Spray splashed over the bow of our ferry chugging across the wind-tossed Hauraki Gulf to Tiritiri Mitangi Island in New Zealand. The white tower of the landmark lighthouse built in 1894 atop the island still gives warning to ships sailing into Auckland Harbor. It stands guard over remote Tiritiri, a 220-hectare, island habitat reclaimed by caring Kiwi’s for rare, endemic birds.
Like much of the North Island, Tiritiri was shaved clean of its forests for farming. For many years the island was uninhabited, save for the lighthouse keepers, and considered a useless, vermin infested, rock. Today, the island provides a unique opportunity for visitors to walk through native forests and hear the din of wild birds that proliferated before human contact, and it is a monument to what caring people can do.
A visit to Tiritiri Mitangi is part of the itinerary for visitors enjoying the hospitality of Karen Baird and Chris Gaskin, operators of Kiwi Wildlife Tours specializing in birding hotspots throughout New Zealand. I stayed with them at their wood and glass bird lodge nestled in the treetops of a re-generating Kauri forest, about thirty miles outside of Auckland. Avid birders, Chris and Karen, love to share their knowledge with guests, and take turns topping each other with special finds in the wild.
We boarded the ferry to Tiritiri in Gulf Harbor and joined a host of independent travelers who had begun their journey in Auckland. The colorful sails of the yachts entered in the America’s Cup race shared the channel with us as we plied our way up the Hibiscus Coast. The sun was high overhead in a brilliant blue sky when we tied up at wooden pier at Tiritiri. The swimmers and sunbathers aboard headed for the crystalline water of a nearby Hobbs Beach, a sandy cove beneath sea cliffs draped in morning glories, while birders made their way to the forests.
Miles of trails fan out over the island, encouraging guests to wander freely. Raised boardwalks beneath the cool of the native tree canopy make walking through the lovingly restored native bush a pure joy. Bird voices ring out in clear, lilting tones. It’s easy to spot the source of the music because the wooden walk brings you almost to eye level with the tree canopy of the immature forest. Among the birds flitting in and out of the shadows was the tui, or parson’s bird. This black bird with the white tufts at his throat is a mimic and alternates between sweet tones that sound like that of the Bellbird (extinct on the northland for more than 100 years, but surviving on Tiritiri) to hearty chortles and squawks with a fire and brimstone fervor.
In this aviary without walls, birds gather at feeders lodged in cozy glens with seating platforms for visitors. I spotted the endangered saddleback, a large black bird with a clamorous song that is enjoying a comeback here. The haunting voice of the increasingly rare and shy kokako, a large gray parrot that cannot fly, drifted through the forest. The reclusive stitchbird revealed itself, along with a chatty fantail that spread its’ tail feathers for all to see. The most rare bird on the island is the takahe, a giant flightless rail, thought to be extinct for 50 years. There are six breeding pairs nesting successfully here, raising their chicks in the wild.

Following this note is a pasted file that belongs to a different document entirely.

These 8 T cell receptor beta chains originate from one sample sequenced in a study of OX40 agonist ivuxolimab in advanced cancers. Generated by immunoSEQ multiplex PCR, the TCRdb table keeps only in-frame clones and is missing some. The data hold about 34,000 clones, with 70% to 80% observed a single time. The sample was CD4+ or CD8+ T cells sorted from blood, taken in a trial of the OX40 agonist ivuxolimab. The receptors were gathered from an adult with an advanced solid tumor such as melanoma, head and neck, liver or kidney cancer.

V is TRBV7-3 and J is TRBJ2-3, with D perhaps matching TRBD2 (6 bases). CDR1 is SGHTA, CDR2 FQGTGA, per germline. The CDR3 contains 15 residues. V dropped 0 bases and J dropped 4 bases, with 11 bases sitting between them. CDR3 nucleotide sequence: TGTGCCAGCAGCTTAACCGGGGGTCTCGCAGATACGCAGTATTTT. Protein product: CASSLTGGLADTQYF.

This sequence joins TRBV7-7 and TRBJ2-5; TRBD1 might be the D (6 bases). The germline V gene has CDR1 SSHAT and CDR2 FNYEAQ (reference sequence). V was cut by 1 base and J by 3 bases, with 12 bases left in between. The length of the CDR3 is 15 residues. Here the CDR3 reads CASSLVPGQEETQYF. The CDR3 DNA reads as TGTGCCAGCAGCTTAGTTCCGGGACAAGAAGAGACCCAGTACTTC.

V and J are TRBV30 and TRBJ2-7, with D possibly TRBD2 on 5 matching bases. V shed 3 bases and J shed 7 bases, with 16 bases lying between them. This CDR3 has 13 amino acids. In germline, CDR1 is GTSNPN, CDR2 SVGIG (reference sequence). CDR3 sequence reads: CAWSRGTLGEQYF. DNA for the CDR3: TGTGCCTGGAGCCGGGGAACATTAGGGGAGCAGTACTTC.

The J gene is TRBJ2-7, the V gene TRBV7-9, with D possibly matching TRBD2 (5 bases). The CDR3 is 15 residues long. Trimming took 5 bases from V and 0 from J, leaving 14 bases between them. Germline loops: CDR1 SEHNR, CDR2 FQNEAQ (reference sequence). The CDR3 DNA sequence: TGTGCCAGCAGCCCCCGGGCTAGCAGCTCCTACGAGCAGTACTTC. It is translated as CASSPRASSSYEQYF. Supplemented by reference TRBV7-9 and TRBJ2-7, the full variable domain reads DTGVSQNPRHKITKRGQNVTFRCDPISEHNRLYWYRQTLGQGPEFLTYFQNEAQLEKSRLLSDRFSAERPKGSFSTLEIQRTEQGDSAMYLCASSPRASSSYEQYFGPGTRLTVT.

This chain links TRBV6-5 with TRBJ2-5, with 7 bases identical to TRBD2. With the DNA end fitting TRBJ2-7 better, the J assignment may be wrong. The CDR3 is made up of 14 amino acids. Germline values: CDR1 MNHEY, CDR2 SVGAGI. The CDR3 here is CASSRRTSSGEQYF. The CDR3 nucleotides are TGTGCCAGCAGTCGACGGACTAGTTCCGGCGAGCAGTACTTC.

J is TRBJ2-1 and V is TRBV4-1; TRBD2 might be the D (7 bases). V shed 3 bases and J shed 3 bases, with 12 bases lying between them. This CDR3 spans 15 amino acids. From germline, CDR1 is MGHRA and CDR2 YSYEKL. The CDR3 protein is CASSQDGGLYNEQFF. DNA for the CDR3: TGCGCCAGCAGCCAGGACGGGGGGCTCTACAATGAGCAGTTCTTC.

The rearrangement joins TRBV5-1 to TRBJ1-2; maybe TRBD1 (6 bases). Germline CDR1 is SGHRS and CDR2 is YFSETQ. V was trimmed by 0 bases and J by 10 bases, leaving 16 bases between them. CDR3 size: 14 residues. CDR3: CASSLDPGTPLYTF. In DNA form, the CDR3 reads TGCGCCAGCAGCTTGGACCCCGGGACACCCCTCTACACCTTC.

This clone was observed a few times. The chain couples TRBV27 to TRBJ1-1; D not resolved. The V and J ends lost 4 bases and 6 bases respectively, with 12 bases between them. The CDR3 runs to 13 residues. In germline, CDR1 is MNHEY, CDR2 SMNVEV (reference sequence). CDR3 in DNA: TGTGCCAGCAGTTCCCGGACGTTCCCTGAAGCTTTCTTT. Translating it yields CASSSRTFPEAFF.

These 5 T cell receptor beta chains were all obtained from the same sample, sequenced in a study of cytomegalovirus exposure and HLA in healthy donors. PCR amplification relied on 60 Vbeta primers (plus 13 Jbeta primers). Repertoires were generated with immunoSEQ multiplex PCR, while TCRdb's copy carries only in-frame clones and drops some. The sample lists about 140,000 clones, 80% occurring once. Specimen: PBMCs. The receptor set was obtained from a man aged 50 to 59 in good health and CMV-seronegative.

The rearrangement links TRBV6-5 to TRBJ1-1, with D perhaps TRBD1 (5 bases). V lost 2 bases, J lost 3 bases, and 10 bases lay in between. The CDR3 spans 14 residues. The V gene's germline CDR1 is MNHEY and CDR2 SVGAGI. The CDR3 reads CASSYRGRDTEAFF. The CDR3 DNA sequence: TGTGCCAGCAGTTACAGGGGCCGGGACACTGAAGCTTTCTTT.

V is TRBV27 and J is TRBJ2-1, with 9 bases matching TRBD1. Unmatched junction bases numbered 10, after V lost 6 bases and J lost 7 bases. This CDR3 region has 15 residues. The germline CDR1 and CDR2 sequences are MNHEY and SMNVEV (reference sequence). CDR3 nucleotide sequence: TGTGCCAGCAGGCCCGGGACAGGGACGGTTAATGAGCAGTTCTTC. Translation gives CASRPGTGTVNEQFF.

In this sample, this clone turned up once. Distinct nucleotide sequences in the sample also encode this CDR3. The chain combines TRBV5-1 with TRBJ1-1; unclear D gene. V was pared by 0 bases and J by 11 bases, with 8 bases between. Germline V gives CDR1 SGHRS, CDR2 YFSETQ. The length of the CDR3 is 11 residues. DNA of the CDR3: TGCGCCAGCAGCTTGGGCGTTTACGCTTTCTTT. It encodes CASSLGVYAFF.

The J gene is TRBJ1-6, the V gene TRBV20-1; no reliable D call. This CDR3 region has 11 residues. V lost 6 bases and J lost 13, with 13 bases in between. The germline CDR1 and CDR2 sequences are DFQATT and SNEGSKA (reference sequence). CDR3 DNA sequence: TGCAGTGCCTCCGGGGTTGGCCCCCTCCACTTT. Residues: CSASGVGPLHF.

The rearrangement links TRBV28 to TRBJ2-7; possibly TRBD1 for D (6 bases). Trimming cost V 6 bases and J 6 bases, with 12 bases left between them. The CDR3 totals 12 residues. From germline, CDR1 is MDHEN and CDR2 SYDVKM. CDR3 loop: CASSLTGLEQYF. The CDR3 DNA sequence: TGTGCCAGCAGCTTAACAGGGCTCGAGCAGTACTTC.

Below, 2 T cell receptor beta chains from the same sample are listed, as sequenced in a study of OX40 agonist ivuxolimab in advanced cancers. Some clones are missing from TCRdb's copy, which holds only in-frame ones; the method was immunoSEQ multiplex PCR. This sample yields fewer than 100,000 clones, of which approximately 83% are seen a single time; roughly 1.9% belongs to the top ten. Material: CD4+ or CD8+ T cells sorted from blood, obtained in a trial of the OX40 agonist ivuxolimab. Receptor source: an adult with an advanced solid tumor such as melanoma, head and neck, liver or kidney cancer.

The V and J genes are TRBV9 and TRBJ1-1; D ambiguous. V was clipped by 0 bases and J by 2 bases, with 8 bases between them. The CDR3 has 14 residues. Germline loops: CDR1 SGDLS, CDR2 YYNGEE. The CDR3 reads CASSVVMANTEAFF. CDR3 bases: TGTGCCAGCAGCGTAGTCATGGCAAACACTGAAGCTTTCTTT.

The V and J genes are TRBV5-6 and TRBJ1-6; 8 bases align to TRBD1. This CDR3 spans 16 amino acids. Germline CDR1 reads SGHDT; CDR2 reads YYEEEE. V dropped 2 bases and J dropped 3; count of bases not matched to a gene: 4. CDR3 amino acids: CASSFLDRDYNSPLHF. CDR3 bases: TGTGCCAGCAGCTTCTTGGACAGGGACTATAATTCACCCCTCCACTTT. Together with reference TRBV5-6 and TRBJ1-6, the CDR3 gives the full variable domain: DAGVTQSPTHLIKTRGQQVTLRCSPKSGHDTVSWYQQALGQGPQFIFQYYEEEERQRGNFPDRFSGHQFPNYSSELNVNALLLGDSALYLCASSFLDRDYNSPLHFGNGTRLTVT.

Since 1984, over two- hundred thousand trees have been planted on the island by volunteer workers. Altogether, thirty-eight different trees and shrub, including cabbage trees, flax and wattle, provide seeds and berries for the birds. Restoration of the island has been a product of community effort. Service clubs, students, and outdoor recreation clubs provided free labor and donations. Together they exterminated a huge population of Pacific rat before the replanting of the island. They built hundreds of nesting boxes for the birds, including a special underground site for the nocturnal blue penguin. They made sure that stoats, weasels and possums that feast on bird’s eggs and the tender shoots of sprouting trees do not exist here. These vermin, introduced to New Zealand’s delicate ecology through trade and tourism, are the bane of the birds and native bush on the mainland.
After a picnic lunch, we made our way across the spine of the island to a valley where a primordial coastal forest has survived. These trees are the source of seeds for re-vegetating the island. Sun streamed through the sprays of immense silver ferns shading the walkway that took us past an ancient Pohutukawa tree with gnarled limbs that spread out in a tortured circle. This tree, flushed with a crown of crimson blooms, was here when the Maori people lived on the island hundreds of years ago. It is believed that the early Polynesian setters cleared the island to plant fern beds for food. This mighty tree witnessed the destruction and the resurrection of the island ecology at the hand of humans. Today, the open sanctuary created for the birds on the island of Tititiri Matangi is free, with the price of a ferry ticket, for all to enjoy.
http://www.kiwi-wildlife.co.nz e-mail firstname.lastname@example.org. Phone: +64 9 422 2115. Chris and Karen will pick you up at the Auckland Airport when you arrive.
Auckland Harbor ferries departing from Pier 3 next to the Ferry Building in Auckland provide transport to and from Tiritiri Matangi on Thursday and Sunday plus Saturday in summer. 0800-424-5561. Island conservation guides greet independent travelers at the pier with self-guiding maps.
Adventure Cruising Company operates nature cruises that include Tiritiri Matangi. One tour includes overnight accommodations on the Te Aroha, the Tiritiri evening birdsong chorus, and a guided bird walk at dawn. Phone/fax 09-444-9342.